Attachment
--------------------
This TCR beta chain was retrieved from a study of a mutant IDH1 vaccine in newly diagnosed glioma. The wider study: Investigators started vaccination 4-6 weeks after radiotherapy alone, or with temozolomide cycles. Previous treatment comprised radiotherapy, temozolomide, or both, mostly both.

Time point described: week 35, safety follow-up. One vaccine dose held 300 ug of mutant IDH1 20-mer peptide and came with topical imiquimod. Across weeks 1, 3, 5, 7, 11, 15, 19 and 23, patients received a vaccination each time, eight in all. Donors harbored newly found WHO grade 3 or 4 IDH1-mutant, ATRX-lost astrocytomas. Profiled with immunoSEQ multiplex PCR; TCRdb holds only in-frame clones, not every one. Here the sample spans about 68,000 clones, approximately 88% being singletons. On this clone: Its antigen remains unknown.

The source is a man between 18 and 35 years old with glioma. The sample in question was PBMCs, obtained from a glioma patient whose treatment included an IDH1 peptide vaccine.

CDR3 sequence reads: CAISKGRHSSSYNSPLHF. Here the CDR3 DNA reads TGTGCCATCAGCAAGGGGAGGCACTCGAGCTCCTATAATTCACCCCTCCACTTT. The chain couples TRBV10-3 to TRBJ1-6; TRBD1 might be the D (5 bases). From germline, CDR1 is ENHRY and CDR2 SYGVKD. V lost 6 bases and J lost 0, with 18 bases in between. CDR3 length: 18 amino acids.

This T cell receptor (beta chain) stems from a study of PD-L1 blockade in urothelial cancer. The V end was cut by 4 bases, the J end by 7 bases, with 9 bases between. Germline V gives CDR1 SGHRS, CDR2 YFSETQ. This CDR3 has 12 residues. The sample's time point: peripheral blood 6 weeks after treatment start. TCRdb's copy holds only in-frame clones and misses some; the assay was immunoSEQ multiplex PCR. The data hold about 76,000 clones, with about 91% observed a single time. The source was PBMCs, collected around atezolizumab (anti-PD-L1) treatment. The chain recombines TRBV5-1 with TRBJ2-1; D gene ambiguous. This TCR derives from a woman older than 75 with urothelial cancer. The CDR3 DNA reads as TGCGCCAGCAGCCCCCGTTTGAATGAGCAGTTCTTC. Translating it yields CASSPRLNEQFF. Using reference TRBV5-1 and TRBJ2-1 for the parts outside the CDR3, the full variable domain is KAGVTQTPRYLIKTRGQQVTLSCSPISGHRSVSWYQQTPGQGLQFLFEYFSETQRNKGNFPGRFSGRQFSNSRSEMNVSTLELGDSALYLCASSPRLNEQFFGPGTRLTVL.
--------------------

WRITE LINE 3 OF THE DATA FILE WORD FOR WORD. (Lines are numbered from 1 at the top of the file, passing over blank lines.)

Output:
The source is a man between 18 and 35 years old with glioma. The sample in question was PBMCs, obtained from a glioma patient whose treatment included an IDH1 peptide vaccine.